Mexican industrial production fell by a seasonally-adjusted 0.4%
in May, after a 0.1% decline in April and a revised flat reading in
March. The fall in May was the steepest since mid-2013.
According to the report, the decrease stemmed in large part from
falling production in the dominant manufacturing sector.
Output from Mexican factories fell 0.9% in May, erasing almost half
of the 2.0% jump in the previous month. Construction output
fell 1.5%, after being flat in April, and utility production fell
for a third straight month. Mexican mining production was up
0.7% in May, but that was only the second increase in the sector
during the last nine months.
On an unadjusted basis, overall industrial production in May was
down 0.9% from the same month one year earlier. May
construction output was up 1.6% year-over-year, while utility
production was up 1.2% and manufacturing output was up 0.8%.
In contrast, May mining output was down a sharp 8.0%
The report was released on Friday by INEGI, the official
Comment: Mexico's industrial
sector has clearly slowed down in recent months. Weaker U.S.
demand for Mexican exports has been a headwind for the country's
manufacturers, while growth in the domestic construction sector has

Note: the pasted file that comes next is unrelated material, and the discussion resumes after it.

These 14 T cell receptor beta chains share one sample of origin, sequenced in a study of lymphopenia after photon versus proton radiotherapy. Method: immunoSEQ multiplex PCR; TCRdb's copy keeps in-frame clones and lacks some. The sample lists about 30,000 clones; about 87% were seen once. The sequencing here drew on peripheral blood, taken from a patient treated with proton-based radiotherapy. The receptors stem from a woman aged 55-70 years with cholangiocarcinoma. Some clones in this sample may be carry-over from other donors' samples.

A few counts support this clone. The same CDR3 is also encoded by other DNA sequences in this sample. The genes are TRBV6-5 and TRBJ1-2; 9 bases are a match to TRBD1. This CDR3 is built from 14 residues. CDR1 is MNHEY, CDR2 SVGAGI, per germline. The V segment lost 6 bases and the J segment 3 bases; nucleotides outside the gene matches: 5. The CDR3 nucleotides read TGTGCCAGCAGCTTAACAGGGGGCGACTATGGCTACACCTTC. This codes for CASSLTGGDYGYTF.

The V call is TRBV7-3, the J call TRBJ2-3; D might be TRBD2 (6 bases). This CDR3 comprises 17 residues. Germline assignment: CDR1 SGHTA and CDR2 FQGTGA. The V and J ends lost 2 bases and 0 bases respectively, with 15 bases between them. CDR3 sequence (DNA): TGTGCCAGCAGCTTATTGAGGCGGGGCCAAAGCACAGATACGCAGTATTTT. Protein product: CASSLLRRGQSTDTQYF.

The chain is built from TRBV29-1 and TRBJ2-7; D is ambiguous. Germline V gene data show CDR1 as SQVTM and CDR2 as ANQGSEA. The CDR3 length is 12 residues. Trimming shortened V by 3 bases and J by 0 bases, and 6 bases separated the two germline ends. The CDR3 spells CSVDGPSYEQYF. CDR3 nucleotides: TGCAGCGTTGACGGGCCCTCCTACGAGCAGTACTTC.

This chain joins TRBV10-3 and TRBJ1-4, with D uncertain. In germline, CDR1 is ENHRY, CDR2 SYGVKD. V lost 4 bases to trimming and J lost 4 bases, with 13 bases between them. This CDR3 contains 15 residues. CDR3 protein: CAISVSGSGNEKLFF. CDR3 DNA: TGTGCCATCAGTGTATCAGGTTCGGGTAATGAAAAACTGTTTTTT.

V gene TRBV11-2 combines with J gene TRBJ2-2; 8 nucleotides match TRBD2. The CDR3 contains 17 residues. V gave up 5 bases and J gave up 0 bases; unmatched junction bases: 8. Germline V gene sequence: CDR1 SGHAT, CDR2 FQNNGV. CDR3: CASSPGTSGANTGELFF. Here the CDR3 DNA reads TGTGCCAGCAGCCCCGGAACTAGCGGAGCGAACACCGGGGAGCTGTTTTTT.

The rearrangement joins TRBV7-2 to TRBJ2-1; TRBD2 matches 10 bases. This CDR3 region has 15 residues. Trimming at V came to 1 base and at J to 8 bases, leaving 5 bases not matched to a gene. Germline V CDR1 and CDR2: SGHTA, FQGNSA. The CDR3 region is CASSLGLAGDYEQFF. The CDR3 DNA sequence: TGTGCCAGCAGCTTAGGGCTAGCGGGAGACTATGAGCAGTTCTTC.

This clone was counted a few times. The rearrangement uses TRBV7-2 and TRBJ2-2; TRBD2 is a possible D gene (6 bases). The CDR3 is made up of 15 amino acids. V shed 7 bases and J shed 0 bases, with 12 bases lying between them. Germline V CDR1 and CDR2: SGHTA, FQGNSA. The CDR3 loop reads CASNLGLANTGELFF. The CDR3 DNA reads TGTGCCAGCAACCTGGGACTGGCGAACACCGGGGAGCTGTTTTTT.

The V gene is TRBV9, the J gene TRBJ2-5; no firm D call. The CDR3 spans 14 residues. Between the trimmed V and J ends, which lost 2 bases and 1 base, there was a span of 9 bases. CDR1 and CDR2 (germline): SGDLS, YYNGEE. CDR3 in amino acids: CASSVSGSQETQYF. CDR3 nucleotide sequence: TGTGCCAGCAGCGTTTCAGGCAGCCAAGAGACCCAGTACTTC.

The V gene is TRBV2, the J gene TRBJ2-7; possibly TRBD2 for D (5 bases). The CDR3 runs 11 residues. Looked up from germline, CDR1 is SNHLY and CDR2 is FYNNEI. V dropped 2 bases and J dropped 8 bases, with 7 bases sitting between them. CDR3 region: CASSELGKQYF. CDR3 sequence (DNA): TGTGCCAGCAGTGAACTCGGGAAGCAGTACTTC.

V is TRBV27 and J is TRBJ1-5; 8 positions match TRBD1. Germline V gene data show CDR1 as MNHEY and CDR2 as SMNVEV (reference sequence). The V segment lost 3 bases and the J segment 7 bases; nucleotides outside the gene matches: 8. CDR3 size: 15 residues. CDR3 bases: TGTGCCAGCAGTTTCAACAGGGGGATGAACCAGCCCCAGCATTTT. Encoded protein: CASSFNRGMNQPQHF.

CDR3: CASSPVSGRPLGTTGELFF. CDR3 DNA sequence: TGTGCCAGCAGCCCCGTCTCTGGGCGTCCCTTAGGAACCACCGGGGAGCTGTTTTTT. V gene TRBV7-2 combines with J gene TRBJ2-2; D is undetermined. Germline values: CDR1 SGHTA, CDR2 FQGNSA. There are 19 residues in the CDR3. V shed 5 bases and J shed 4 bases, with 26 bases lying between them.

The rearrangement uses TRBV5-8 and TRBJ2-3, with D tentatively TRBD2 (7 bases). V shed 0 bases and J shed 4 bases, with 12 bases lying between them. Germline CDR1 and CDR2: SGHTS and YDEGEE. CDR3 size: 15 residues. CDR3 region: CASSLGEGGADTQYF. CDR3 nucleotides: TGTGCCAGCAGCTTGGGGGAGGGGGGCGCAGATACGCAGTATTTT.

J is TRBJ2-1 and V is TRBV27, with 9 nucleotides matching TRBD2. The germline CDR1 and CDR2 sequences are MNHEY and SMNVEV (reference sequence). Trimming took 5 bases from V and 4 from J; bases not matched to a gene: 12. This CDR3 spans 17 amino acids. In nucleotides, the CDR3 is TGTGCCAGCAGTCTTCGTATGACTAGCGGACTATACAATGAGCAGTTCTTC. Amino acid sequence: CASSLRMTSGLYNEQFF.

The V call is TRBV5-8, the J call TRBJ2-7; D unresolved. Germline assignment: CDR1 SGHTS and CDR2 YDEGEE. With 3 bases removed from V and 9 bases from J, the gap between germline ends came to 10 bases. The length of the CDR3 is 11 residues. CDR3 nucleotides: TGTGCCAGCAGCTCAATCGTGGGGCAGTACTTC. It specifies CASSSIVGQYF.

moderated. Nevertheless, I remain optimistic that those
sectors will continue to trend upward, especially if economic
growth reaccelerates north of the border and private investment
continues to rise within Mexico itself. Perhaps the biggest
issue is that overall industrial production is likely to be held in
check by the continued slide in Mexican mining output. The
fall in mining output mostly reflects declining petroleum
production. The government's reform allowing private-sector
investment in the energy industry is being implemented, and it
could eventually spark a rebound in extraction. For now,
however, low oil prices and the slow process of leasing, planning,
and developing new projects mean that the country's oil output is
likely to keep sliding for a while yet.
Patrick Fearon, CFA